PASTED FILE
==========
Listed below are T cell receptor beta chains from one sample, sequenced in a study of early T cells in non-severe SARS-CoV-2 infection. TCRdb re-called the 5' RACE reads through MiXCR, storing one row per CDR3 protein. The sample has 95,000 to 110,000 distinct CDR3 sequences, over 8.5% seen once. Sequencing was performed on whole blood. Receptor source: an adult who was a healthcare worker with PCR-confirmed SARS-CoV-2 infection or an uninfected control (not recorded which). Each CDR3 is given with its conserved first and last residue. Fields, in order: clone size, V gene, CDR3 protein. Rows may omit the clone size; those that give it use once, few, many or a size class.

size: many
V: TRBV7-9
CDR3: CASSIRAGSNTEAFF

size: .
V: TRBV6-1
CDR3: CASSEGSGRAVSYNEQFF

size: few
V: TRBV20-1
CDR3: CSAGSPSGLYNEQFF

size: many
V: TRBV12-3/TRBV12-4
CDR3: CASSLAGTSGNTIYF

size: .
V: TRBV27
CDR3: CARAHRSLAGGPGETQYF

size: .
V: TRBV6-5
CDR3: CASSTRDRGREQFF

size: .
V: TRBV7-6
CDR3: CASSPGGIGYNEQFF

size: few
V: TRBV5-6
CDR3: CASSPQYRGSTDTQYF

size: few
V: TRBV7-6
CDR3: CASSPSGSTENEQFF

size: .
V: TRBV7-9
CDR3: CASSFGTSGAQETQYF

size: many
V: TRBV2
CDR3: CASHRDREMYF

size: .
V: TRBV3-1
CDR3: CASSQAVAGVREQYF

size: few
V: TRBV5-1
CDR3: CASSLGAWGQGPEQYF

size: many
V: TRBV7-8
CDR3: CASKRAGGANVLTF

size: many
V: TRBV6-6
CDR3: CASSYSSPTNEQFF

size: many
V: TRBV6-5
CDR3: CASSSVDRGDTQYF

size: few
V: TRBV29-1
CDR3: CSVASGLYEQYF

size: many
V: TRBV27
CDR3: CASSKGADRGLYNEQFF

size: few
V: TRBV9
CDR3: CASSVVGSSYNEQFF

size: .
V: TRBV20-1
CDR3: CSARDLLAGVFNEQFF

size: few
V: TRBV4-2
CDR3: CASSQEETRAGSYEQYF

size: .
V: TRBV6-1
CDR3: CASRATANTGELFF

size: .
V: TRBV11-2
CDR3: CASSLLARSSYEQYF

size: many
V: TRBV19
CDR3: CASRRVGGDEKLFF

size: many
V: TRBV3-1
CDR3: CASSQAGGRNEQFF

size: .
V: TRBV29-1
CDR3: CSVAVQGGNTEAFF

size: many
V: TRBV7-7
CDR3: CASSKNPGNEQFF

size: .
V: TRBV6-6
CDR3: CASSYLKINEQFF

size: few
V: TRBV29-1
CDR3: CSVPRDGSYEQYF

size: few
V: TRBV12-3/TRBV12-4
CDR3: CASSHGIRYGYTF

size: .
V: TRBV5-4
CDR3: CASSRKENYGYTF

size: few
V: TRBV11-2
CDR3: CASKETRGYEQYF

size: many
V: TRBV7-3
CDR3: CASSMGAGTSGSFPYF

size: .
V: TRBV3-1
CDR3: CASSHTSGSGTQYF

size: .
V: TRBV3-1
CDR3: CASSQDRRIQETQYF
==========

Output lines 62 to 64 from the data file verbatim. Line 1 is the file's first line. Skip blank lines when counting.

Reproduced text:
size: few
V: TRBV4-2
CDR3: CASSQEETRAGSYEQYF